Sail the headed gybe Strategy to minimize distance sailed downwind by staying on the gybe that points you closer to the mark.Learn more
Sail the lifted tackIn phase, out of phaseStrategy to minimize distance sailed upwind by staying on the tack that points you closer to the mark. If you sail the lifted tack and change tacks when the opposite tack becomes lifted, you are in phase with the shifts.Learn more
Shifts – Oscillating Wind that is shifting back and forth around an average direction.Learn more
Shifts – Persistent Wind that shifts in one direction, either progressively, or one time during a leg.Learn more
Skewed courseUnbalanced legsA course in which the long tack is significantly longer than the opposite tack. A skewed course is not square to the wind. 
Slam dunk A boat on starboard tack (S) crosses just ahead of a port tacker (P) and then tacks as P is ducking her. If S does this right, she will end up with control, to windward and slightly ahead of P.Learn more
Spinnaker termsSymmetric, asymmetric, code ratings, sheet, guy, pole, dousingLearn more
Stalling Separation of air flow from the leeward side of a sail. Also, separation of water flow from a foil (centerboard, lee board, rudder). Stalling occurs when the angle of attack of the sail or foil is too large for the flow velocity. 
Tacking angle When sailing close-hauled, the angle between the boat’s headings on port and starboard tack. Normally roughly 90 degrees but changes by +/- 10 or more degrees in light and heavy wind.Learn more
Take a hitch Tactical maneuver to tack away from a boat ahead and then tack back to obtain clear air or more wind. 
Take heightSail more closely to the wind, as a result of extra speed. Not exactly the same as pinching, which is sailing closer to the wind but accepting a small loss in speed.
TelltalesShroud tales, luff tales, leech talesShroud telltales – ribbons or yarn placed on the side stays (shrouds) to indicate the apparent wind. Luff telltales (or sail tales, woolies, ticklers) – ribbons or yarn placed behind the luff of the sail to indicate airflow over the sail. Leech tales – ribbons placed on the trailing edge (leech) of the sail to indicate air flow.Shroud tales Luff tales Leech tales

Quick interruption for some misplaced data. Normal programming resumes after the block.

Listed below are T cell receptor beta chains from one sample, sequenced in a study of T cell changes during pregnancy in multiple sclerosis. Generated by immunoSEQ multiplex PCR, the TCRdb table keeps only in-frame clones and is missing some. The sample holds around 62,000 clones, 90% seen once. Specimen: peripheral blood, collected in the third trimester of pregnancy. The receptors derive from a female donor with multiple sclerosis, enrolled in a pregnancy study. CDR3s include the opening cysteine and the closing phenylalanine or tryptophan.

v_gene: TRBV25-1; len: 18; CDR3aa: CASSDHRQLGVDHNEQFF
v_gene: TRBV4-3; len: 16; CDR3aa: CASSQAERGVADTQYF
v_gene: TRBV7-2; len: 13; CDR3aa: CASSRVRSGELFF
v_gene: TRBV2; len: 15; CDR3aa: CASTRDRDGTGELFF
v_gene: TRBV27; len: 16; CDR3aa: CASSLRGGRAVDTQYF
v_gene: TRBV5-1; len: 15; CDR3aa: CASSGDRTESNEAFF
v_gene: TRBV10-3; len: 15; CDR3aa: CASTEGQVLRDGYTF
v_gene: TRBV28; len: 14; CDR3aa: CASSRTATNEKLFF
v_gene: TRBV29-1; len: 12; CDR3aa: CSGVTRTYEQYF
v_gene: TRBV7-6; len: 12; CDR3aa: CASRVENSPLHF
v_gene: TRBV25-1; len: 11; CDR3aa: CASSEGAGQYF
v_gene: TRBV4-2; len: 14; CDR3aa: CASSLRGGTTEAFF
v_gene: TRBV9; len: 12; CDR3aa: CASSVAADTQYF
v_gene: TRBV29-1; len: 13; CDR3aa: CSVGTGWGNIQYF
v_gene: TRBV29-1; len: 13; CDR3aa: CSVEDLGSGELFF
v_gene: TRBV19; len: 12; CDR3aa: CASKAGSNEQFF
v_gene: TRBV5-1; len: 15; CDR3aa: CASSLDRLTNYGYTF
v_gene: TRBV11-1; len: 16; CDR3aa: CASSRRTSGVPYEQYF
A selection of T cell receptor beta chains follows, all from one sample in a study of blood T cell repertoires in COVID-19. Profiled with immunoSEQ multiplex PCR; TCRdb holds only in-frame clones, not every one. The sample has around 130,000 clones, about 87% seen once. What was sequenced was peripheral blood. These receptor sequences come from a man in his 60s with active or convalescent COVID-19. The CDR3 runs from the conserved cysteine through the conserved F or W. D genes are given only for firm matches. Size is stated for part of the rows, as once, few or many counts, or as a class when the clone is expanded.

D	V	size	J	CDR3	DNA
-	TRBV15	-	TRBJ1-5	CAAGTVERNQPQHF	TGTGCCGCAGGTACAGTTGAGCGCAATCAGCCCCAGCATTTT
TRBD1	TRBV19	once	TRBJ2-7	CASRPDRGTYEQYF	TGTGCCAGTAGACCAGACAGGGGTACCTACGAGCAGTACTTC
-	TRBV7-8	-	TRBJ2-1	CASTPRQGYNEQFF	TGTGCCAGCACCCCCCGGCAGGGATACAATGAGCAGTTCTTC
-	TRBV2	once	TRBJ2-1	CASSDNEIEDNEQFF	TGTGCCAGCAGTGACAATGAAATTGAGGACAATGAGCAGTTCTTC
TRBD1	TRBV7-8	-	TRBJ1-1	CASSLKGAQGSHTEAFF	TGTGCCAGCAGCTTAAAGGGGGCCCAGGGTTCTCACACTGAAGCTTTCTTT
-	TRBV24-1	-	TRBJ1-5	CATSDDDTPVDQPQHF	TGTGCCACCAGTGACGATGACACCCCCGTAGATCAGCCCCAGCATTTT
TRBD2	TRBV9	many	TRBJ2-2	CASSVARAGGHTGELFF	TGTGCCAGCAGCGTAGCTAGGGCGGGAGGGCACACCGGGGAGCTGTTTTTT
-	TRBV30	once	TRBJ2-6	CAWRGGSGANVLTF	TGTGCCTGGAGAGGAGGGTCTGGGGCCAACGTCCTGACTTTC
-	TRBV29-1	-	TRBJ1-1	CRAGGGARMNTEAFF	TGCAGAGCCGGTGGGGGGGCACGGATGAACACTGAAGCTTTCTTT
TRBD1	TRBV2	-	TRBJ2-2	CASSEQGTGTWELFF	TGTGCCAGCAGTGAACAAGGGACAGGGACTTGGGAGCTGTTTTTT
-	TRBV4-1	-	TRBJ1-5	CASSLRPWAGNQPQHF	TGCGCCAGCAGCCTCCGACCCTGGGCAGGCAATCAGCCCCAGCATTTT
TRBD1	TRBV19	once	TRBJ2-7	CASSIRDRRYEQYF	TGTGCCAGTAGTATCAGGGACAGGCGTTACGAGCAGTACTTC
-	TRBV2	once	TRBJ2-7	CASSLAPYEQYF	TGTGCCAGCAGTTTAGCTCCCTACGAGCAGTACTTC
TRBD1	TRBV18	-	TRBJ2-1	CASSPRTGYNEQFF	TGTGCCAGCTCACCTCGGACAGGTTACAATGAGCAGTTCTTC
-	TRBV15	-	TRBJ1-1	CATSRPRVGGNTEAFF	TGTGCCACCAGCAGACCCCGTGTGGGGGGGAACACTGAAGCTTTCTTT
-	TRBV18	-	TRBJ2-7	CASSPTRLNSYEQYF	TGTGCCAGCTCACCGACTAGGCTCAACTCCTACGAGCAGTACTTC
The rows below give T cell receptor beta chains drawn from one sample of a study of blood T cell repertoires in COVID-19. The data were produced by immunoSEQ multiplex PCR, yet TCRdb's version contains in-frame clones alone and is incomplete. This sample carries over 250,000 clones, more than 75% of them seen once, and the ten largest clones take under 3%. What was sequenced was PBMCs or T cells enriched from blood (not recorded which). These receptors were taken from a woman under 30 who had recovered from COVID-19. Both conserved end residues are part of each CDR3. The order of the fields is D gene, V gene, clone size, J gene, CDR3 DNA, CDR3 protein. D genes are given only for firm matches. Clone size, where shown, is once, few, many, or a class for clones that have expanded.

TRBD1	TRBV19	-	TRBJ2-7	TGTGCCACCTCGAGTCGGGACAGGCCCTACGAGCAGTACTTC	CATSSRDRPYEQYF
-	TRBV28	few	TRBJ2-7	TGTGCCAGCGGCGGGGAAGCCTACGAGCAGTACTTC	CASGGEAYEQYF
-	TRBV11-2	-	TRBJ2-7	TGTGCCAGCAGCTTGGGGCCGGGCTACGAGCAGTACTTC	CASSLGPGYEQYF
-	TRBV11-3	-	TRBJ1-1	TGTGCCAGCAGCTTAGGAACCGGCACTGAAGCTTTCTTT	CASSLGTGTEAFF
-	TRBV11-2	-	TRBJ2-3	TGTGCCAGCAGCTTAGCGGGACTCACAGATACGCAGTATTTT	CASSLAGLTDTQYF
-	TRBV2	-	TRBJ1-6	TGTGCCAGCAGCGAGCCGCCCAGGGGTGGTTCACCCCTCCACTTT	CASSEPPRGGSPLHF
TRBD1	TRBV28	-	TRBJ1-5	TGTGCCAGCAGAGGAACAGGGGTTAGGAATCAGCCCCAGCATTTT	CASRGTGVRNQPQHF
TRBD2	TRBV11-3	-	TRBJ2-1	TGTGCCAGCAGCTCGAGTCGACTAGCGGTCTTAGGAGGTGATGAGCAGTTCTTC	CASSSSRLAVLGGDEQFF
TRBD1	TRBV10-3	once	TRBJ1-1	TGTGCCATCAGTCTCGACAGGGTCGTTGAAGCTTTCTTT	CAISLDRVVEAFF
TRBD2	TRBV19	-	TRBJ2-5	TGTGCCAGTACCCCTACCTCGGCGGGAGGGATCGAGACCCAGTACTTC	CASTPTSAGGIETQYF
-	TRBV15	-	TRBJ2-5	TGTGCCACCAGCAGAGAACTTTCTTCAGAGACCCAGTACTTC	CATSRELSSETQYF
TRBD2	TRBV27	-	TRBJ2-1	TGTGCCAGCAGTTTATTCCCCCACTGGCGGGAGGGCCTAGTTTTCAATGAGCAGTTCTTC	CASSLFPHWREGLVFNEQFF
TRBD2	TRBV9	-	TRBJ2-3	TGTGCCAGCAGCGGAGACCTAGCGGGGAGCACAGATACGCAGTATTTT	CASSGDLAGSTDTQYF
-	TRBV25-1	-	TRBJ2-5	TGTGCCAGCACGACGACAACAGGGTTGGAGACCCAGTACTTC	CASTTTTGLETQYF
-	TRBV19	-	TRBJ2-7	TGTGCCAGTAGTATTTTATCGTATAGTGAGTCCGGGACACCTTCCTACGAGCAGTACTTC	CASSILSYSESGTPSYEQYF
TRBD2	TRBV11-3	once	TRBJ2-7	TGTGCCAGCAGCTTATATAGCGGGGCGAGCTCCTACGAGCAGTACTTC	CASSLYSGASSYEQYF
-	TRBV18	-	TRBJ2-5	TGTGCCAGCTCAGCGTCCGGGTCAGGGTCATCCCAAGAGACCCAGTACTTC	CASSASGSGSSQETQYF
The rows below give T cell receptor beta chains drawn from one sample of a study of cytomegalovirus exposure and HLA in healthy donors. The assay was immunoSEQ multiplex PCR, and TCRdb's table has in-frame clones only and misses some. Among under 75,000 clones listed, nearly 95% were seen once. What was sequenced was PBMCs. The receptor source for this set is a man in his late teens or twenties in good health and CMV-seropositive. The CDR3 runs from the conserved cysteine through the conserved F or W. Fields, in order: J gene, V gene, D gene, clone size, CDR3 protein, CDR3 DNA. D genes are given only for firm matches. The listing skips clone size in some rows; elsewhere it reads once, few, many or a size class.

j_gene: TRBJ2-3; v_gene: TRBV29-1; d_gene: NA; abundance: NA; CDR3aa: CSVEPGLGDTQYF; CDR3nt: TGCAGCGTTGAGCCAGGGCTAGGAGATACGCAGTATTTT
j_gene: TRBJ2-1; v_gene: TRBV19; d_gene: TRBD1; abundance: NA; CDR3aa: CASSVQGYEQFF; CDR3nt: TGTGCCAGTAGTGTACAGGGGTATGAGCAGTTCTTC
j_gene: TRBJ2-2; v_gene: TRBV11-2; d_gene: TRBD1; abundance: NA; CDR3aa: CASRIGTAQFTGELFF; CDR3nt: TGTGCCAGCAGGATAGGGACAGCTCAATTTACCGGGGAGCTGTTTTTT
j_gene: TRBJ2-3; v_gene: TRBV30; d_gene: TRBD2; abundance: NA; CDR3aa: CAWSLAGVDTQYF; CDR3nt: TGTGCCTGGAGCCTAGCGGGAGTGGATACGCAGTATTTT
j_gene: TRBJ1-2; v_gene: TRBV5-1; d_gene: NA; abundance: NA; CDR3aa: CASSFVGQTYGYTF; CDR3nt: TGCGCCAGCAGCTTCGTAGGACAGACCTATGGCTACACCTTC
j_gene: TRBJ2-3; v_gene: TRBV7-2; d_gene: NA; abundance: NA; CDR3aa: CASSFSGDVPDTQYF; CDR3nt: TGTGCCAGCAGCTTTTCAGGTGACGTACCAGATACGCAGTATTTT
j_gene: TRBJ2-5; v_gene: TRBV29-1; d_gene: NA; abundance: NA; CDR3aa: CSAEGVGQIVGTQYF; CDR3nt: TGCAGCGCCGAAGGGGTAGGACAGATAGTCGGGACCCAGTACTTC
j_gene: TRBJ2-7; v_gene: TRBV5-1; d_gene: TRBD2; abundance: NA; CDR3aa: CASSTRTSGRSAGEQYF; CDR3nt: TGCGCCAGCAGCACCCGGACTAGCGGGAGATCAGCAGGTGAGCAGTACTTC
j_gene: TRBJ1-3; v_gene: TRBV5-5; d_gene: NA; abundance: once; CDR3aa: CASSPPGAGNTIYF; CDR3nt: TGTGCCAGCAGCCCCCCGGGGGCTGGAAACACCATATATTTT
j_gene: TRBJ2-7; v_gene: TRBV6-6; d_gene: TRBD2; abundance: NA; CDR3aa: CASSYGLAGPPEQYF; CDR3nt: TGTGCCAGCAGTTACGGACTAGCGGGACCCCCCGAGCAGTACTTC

Tiller towards trouble Expression to help new sailors sail in the groove.  Move the tiller toward the luff telltales that are fluttering. 
Traveler Control to change the sheeting angle of the mainsheet.Learn more
True wind The direction and speed of the wind over the water, as measured from a stationary reference. 
TwistTwisted, untwistedThe change in angle of attack from top to bottom of a sail.Learn more
Up in the lulls, down in the puffsSoak low, heat it upDownwind technique to maintain boat speed and maximize downwind VMG. Head up in a lull (heat it up) and head down in a puff (soak low).Learn more
Vang sheeting Tensioning the vang so that the boom moves to leeward but not up when easing the mainsheet in a puff.Learn more
Veer, backWind shift, righty, leftyVeer – a true wind shift to the right when facing upwind. Back – a true wind shift to the left when facing upwind. 
Velocity Made GoodVMGMeasure of the rate at which you are making progress directly upwind or downwind. Learn more
Velocity shift Velocity header/liftA change in the apparent wind direction due to an increase or decrease in the velocity (not direction) of the true wind.Learn more
VMG mode Sailing at the heading that maximizes the VMG, upwind or downwind.Learn more
When in doubt, let it outLet the sail breathe, ventilateExpression that reminds us to avoid over-trimming the sail. Applies in light air, in a lull, or when the boat is going slower than it should for the wind speed.Learn more
WindexWind vane, wind finderRotating wind indicator at the top of the mast.Learn more

Sailing Terms from – comprehensive list of terms, not limited to racing terms
Nautical Language – Expressions from Our Seafaring Roots – not limited to racing terms